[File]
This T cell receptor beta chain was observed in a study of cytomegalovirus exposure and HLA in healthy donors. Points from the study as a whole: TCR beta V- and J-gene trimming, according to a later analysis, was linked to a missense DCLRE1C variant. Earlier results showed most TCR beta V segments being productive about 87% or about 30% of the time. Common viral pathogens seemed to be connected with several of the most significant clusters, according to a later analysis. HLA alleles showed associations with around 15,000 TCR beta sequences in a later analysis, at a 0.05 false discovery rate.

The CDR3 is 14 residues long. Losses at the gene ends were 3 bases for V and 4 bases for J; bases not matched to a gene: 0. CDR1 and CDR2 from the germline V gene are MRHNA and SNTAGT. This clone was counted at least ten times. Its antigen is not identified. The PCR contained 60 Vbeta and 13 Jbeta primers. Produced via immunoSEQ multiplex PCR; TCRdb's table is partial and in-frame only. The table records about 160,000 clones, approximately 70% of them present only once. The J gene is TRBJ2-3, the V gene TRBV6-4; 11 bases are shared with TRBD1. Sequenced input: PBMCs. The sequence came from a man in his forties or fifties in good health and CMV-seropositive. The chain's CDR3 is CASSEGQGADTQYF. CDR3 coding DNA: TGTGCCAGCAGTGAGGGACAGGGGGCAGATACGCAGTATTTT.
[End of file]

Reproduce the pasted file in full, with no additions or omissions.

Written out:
This T cell receptor beta chain was observed in a study of cytomegalovirus exposure and HLA in healthy donors. Points from the study as a whole: TCR beta V- and J-gene trimming, according to a later analysis, was linked to a missense DCLRE1C variant. Earlier results showed most TCR beta V segments being productive about 87% or about 30% of the time. Common viral pathogens seemed to be connected with several of the most significant clusters, according to a later analysis. HLA alleles showed associations with around 15,000 TCR beta sequences in a later analysis, at a 0.05 false discovery rate.

The CDR3 is 14 residues long. Losses at the gene ends were 3 bases for V and 4 bases for J; bases not matched to a gene: 0. CDR1 and CDR2 from the germline V gene are MRHNA and SNTAGT. This clone was counted at least ten times. Its antigen is not identified. The PCR contained 60 Vbeta and 13 Jbeta primers. Produced via immunoSEQ multiplex PCR; TCRdb's table is partial and in-frame only. The table records about 160,000 clones, approximately 70% of them present only once. The J gene is TRBJ2-3, the V gene TRBV6-4; 11 bases are shared with TRBD1. Sequenced input: PBMCs. The sequence came from a man in his forties or fifties in good health and CMV-seropositive. The chain's CDR3 is CASSEGQGADTQYF. CDR3 coding DNA: TGTGCCAGCAGTGAGGGACAGGGGGCAGATACGCAGTATTTT.